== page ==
New music from baby-boom rock legends
The filmmakers of Fathers’ Day borrowed ”Young Boy,” a song off Paul McCartney’s new album, to be the opening theme for their proud-papas comedy. They chose wisely, if unadventurously. For boomers, McCartney is as much a father figure as a contemporary, and not just because it’s so easy to picture him as a flower child in a cardigan. No other major rock figure has cultivated a warmer, friendlier persona, but there’s always been something just a little remote, guarded, and too quick to placate about him as well. Funny that McCartney was such a key part of the countercultural revolution that inspired a generation of sons to revolt against their emotionally inaccessible fathers only to turn out to be an archetypal distant dad himself, always personable but rarely too personal with his millions of charges.
In Macca’s solo career, ”Let ‘Em In” has been mostly a song title, not a mantra — which is why some of us can argue that the guy has written more great songs than anyone else in the second half of the 20th century and still waffle when it comes time to pick a favorite Beatle. There was reason to suspect Flaming Pie, his first album in four years, might be the one from the heart we’d hoped for: With no impending stadium tour, Pie‘s lower-key, largely acoustic approach seemed to promise self-revelation. And a brush with mortality like Linda’s ongoing bout with breast cancer is the sort of stumbling block that’d bring any beknighted Sir to sit and reflect.
Actually, McCartney spent a lot of time reflecting on the Beatles’ Anthology series, he’s said, which motivated him to record this album more spontaneously. It sounds like it — a lot of Pie‘s most promising songs seem frustratingly half-baked. Several of the most enjoyable bits are the slightish tunes designed as throwaways, like the why-don’t-the-Wilburys-do- it-in-the-road title track — one of eight coproduced by Jeff Lynne — or flyweight blues jams with Steve Miller and Ringo Starr. But when he waxes somber in ”Somedays” (with an ”Eleanor Rigby”-redolent string arrangement), the lazy-boy writing backfires in lyrical non sequiturs that can only be described as Rutle-esque, and you wish he’d been inspired by the Beatles’ finished albums.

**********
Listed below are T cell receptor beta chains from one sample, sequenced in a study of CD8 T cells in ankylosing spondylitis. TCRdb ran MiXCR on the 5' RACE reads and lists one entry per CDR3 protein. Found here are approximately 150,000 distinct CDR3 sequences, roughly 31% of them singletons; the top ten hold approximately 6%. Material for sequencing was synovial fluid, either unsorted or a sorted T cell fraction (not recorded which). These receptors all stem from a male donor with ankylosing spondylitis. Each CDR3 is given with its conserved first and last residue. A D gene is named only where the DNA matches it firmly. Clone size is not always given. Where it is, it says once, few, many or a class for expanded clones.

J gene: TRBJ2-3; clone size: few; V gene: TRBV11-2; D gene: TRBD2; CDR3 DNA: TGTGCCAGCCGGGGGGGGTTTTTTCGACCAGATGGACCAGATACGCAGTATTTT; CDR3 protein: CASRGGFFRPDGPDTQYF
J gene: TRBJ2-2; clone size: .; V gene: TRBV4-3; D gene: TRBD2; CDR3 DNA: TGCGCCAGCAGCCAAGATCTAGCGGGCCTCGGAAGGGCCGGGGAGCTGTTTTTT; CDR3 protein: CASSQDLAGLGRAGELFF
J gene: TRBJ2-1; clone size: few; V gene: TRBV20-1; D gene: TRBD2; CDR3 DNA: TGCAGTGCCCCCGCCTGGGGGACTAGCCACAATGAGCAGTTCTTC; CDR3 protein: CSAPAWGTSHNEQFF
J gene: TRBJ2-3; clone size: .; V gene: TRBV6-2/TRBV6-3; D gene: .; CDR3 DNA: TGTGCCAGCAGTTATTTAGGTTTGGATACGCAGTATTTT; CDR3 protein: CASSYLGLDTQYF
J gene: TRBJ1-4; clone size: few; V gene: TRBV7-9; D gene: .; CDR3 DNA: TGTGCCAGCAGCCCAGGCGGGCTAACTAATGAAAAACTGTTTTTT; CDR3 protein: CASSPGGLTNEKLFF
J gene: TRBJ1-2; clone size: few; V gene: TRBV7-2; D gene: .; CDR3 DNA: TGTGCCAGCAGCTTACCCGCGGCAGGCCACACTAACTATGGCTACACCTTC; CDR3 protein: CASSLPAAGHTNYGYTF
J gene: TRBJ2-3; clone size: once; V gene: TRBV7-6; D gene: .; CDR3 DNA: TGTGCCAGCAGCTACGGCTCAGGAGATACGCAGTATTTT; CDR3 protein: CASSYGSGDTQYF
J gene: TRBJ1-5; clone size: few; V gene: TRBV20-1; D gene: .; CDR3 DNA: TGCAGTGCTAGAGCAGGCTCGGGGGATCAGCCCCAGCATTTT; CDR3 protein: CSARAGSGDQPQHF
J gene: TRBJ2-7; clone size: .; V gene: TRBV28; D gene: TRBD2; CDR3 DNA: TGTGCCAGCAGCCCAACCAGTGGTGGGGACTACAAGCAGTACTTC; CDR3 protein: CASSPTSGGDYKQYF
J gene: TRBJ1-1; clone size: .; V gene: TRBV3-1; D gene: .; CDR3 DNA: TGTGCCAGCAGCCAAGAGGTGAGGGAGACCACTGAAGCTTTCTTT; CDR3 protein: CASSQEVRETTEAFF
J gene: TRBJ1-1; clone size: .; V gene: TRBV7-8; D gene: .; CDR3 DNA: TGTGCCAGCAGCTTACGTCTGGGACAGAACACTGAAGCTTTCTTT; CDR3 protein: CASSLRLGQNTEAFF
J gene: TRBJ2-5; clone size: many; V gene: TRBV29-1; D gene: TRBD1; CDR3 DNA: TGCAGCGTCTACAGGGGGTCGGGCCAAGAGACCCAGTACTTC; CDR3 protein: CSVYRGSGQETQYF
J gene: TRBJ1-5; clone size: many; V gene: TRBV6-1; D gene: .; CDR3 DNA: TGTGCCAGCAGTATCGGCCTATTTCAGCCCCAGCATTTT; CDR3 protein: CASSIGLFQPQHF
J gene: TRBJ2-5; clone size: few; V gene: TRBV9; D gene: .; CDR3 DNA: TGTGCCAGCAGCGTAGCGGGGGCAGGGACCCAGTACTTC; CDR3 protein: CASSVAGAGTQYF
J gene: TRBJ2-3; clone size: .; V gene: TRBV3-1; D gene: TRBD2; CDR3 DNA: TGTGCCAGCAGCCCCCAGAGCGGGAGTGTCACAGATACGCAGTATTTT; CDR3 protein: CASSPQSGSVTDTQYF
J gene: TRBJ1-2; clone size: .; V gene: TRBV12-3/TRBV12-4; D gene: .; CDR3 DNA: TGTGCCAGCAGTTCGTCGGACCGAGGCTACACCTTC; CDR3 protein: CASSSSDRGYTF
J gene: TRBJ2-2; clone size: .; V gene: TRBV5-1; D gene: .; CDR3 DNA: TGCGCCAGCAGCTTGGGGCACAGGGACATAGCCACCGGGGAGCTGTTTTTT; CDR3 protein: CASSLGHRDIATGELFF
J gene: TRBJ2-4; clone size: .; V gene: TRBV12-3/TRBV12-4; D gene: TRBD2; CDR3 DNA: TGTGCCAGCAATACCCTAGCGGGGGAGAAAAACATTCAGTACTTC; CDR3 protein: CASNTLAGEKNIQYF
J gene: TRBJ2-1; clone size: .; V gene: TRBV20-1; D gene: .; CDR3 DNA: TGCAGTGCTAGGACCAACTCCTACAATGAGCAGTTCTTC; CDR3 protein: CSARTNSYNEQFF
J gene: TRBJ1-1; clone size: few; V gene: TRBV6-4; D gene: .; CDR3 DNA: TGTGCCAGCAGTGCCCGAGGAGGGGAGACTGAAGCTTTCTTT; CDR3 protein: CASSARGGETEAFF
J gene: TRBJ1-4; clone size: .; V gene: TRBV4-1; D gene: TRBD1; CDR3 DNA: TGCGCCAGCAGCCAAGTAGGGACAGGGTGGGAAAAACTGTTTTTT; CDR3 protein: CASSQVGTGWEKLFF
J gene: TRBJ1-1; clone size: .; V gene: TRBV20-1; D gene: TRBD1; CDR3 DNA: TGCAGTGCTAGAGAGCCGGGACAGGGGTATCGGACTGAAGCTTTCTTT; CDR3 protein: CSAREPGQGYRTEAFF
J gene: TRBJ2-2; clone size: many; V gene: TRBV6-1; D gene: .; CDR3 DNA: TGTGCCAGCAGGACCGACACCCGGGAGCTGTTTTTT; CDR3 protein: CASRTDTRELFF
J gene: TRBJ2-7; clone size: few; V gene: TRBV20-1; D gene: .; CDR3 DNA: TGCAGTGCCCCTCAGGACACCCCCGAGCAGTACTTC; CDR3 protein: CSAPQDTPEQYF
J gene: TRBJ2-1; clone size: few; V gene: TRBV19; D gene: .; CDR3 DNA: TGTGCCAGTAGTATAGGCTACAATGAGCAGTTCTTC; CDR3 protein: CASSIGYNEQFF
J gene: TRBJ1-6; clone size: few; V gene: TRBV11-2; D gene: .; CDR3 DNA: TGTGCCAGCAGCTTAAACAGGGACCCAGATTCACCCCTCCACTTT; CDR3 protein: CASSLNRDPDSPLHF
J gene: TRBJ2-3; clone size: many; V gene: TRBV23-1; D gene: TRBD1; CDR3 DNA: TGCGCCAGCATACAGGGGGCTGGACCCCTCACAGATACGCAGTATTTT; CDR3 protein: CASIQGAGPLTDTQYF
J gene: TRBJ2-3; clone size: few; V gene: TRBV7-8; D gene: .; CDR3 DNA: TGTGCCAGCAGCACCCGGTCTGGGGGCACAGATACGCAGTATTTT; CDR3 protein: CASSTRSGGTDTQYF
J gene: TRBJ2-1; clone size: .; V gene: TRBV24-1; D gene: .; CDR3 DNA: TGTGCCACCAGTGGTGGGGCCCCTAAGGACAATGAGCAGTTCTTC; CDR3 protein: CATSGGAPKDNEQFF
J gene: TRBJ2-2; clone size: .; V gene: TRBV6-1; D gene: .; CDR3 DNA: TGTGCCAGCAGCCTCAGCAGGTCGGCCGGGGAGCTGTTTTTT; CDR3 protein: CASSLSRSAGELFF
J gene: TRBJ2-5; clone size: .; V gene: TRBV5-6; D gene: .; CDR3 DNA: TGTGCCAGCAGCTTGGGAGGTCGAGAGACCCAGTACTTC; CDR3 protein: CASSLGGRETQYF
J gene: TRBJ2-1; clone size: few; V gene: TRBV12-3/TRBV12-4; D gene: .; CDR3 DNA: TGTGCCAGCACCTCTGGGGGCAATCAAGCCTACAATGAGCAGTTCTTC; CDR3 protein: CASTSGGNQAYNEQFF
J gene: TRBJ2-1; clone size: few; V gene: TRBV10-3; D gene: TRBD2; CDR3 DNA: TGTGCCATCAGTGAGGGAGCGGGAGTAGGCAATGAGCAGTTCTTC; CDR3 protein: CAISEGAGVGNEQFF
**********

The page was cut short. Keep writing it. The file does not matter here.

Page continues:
Stick it out through the sluggish first half, though, and you’ll be rewarded in the home stretch with three nicely bittersweet numbers — ”Souvenir,” ”Beautiful Night,” and ”Great Day” — that celebrate companionship for life with just a hint of the mortal awareness that helps make even the pain precious. None of these count as actual confessions, but in these waning moments McCartney does sound more like a brother who’s struggled than a goofy father who knows best.
If you caught Steve Winwood’s takeover of the VH1 Honors telecast, perhaps you noticed how he shares McCartney’s characteristic singing expression — eyebrows raised into perpetual arches, erected above a look of wide-eyed wonder. Unlike Paul, though, Winwood’s voice is frozen in a single expression too — an agreeable white-soul inscrutability. On Junction Seven, he sounds about the same whether brooding with sexual paranoia in the opening ”Spy in the House of Love” or exulting about sexual salvation in ”Angel of Mercy.”
Unfortunately, his album is as overproduced as McCartney’s is modest. His current partner, Narada Michael Walden, is apparently of the belief — speaking of frozen — that 1987 was the summit of pop soulfulness. The drum programming, the MIDI synths leavened with a humanizing pinch of funk guitar, the compliantly cooing female vocals…nearly every discarded studio-cat idea from a barely bygone era is back out of mothballs. By the time they have their way with a swingless cover of ”Family Affair,” you may feel ready to have one of whatever Sly Stone’s having, wherever he is.
John Fogerty’s Blue Moon Swamp should, by all rights, sound at least as labored as Winwood’s fussy ”Junction”: It’s been 11 years since the ex-Creedence leader’s last record, and he went into the studio four and a half years ago. Instead, it feels like something he might’ve knocked out over a few weekends; here, that’s a compliment.
The drum programming that diminished his two ’80s albums is long gone. So is the nastiness that helped make 1986’s Eye of the Zombie well nigh unlistenable. Swamp is much more akin to the unpretentious, poop-kicking ’70s solo albums Fogerty issued just after disbanding CCR, and though there’s no ”Almost Saturday Night”-style classic around, you’ll have a hard time finding a more charming roots-rock record this year. Fogerty took driving trips through the Delta as prep work, and the album’s relaxed amalgam of blues, country, and hard rock has the ease that comes with studied absorption of the terrain, not just genre literacy.
Titles like ”Hot Rod Heart” and ”Bring It Down to Jelly Roll” suggest that Fogerty’s current ambitions are modest and traditional. But he achieves ’em and has made some effort to grow, besides: By his reckoning, the Dobro-drenched ”Joy of My Life” is the first love song he’s written in his three-decade career. It’s hardly Swamp‘s best cut; that’d be the roadhouse anthem ”Blueboy.” But a ballad for his wife is a big stride toward openness for a fellow who, for most of the bitter, Saul Zaentz-baiting ’80s, seemed determined to play the role of angry dad — or unfortunate son — instead of compassionate lover and fun-loving pal. For some boomers, there is life after aloofness.
Flaming Pie: B-; Junction Seven: D+; Blue Moon Swamp: A-